Since launching the Music Ed Mentor Podcast in June, I’ve tried to keep topics focused on improving the lives of music educators “off the podium.” There are many great podcasts that can help you refine curriculum and have great rehearsals, but not so many that focus on how we can improve life outside of class time.
Over the last month, we’ve been making improvements in the new SmartMusic for teachers, students, and administrators. We’ve also introduced some features, added new content, and refined existing titles. Please check out the highlights below.New Features Grading scale and grading calendars can now be shared among classes. This means you only have to create them once, and they’ll become available for all other classes.
Brass players talk about lip slurs and flexibility to describe mastery over a simple concept: buzzing the right pitch. Band directors are all too familiar with a brass player buzzing the incorrect harmonic partial while fingering the correct notes. The result is the wrong pitch. Things get worse in the upper register, where partials are closer together and more accuracy is required.
At this time of year, many band directors start counting down the days until Thanksgiving and Christmas breaks. While we all look forward to the time away from our band halls (and students), the difference between just being tired and truly burning out is very significant. If we’re not careful, the former can often lead to the latter.
Gordon Goodwin’s interpretation of On Green Dolphin Street won a 2013 GRAMMY Award for Best Instrumental Arrangement. In this archived webinar, Gordon takes us on a unique, behind-the-scenes tour. Join him as he describes the process of creating and recording this remarkable big band chart.Watch Video of Gordon’s On Green Dolphin Street Webinar:
Gordon Goodwin has built a larger-than-life reputation throughout the music industry as a composer, arranger, and performer.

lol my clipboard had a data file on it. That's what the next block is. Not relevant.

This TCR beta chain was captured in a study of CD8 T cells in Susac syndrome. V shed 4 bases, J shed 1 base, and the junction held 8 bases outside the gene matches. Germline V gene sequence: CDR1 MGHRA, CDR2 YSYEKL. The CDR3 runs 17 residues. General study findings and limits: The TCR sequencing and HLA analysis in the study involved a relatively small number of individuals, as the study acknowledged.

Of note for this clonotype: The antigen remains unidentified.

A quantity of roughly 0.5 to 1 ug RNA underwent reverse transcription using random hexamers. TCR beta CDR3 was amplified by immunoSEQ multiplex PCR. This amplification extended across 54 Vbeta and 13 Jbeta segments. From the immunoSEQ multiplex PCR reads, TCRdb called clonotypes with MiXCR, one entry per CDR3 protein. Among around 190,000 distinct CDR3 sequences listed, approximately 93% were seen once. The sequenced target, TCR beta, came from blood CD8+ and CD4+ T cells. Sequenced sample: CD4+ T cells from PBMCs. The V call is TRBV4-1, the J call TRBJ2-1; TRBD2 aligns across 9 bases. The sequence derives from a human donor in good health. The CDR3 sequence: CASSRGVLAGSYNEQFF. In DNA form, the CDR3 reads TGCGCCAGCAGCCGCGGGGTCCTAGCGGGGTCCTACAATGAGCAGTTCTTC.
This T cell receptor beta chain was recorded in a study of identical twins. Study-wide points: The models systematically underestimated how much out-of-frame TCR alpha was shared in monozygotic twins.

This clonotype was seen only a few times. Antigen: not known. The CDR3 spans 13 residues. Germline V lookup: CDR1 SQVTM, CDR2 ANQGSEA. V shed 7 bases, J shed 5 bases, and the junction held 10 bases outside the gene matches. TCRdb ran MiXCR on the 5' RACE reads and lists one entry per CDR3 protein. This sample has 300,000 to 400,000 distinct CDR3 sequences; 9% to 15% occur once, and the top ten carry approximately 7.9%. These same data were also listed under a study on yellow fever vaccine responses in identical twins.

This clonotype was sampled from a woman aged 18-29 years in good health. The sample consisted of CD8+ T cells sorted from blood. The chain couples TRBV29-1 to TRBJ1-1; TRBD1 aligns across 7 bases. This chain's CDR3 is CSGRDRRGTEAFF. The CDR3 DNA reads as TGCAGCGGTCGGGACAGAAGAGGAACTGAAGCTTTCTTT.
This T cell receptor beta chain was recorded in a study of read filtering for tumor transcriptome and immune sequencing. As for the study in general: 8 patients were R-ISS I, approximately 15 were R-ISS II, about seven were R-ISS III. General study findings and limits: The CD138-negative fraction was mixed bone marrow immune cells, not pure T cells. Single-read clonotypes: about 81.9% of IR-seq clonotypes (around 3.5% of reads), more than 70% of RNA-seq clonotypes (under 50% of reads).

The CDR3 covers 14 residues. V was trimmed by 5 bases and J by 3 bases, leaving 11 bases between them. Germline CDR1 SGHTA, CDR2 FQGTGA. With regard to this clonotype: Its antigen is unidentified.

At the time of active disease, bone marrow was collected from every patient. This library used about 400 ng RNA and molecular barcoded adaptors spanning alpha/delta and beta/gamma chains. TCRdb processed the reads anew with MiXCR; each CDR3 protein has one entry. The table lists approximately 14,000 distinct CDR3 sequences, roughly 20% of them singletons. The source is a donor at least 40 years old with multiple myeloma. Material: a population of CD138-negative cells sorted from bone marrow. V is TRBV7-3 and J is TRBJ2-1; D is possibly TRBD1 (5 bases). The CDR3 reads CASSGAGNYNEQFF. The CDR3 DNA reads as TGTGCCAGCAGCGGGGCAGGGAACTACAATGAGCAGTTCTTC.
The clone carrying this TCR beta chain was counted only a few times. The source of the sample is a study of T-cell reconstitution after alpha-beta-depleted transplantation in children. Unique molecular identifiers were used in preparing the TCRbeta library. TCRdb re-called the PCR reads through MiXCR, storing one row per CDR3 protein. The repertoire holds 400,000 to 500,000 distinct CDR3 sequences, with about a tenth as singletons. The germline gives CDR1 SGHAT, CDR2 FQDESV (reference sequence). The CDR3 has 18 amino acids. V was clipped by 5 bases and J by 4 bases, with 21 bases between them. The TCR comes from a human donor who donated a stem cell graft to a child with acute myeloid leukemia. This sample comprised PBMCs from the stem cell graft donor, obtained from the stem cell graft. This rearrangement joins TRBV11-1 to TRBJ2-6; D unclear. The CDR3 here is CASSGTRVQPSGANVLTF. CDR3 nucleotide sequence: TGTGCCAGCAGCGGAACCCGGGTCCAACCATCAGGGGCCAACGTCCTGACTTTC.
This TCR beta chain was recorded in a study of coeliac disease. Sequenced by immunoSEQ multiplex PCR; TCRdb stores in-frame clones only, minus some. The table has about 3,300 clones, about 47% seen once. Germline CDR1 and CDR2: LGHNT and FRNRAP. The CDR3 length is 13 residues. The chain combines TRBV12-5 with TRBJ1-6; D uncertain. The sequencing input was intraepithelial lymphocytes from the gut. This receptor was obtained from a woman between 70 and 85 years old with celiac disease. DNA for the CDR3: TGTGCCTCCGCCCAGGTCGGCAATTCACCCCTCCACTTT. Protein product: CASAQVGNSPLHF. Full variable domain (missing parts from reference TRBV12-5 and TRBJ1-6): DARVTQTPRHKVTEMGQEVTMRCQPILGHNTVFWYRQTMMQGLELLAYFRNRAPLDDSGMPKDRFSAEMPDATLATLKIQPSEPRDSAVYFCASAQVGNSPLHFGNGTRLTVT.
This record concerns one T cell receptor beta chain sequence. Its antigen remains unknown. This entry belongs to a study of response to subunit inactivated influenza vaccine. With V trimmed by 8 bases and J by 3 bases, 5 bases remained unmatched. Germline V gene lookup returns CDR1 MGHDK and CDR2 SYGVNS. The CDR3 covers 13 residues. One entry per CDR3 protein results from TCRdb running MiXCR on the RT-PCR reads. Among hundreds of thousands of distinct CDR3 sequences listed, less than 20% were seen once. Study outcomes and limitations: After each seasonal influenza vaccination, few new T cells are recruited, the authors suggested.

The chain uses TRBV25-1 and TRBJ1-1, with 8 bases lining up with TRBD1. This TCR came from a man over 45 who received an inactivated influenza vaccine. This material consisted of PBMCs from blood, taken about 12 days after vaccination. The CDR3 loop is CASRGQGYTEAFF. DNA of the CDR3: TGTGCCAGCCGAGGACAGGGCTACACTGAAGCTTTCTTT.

I am not what you would typically call a “teacher.” I do not have a regular classroom or a consistent group of students. I meander from city to city, band room to band room, talking to whomever I can get to sit down in front of me. It is a nomadic life and is filled with lots of idle time involving planes, trains, and automobiles.
Whether your primary focus is in the classroom or the private studio, today’s music educators must be highly productive. At the same time that more and more demands are made on our time, the number of distractions we’re presented with (including social media) are increasing as well. The following tips can help make the best use of time for both you and your students.
You always strive for truly memorable, enjoyable performances. Concert logistics play a huge role in making sure the show goes off without a hitch, and great rehearsals ensure the music is performed at the highest level. But what about everything else? Really “bringing down the house” takes showmanship.
In this episode, I speak with Michael Levine, founder, and director of the Dallas Brass, about showmanship.
It’s easy to run out of gas this time of year. Let us refill your tank with coffee and music!
Join in the fun by entering to win our Fuel Your Fall sweepstakes.Fuel Your Fall Prizes
Prizes include Alfred Music gift cards, an Aeropress coffee maker, delicious Ozo coffee, Starbucks gift cards, and more.
I have always felt that introducing students to composition can dramatically improve their ensemble experience. NAfME agrees. The following is from the NAfME website pertaining to the National Core Arts Standards on the “Opportunity-to-Learn Standards as Needs Assessment for Ensembles at the Elementary and Secondary Grades” page:
The curriculum emphasizes the Performing process but also provides experiences in Responding and Creating to enable students to understand these two processes and their components, allowing them to transfer what they have learned in the area of Performing.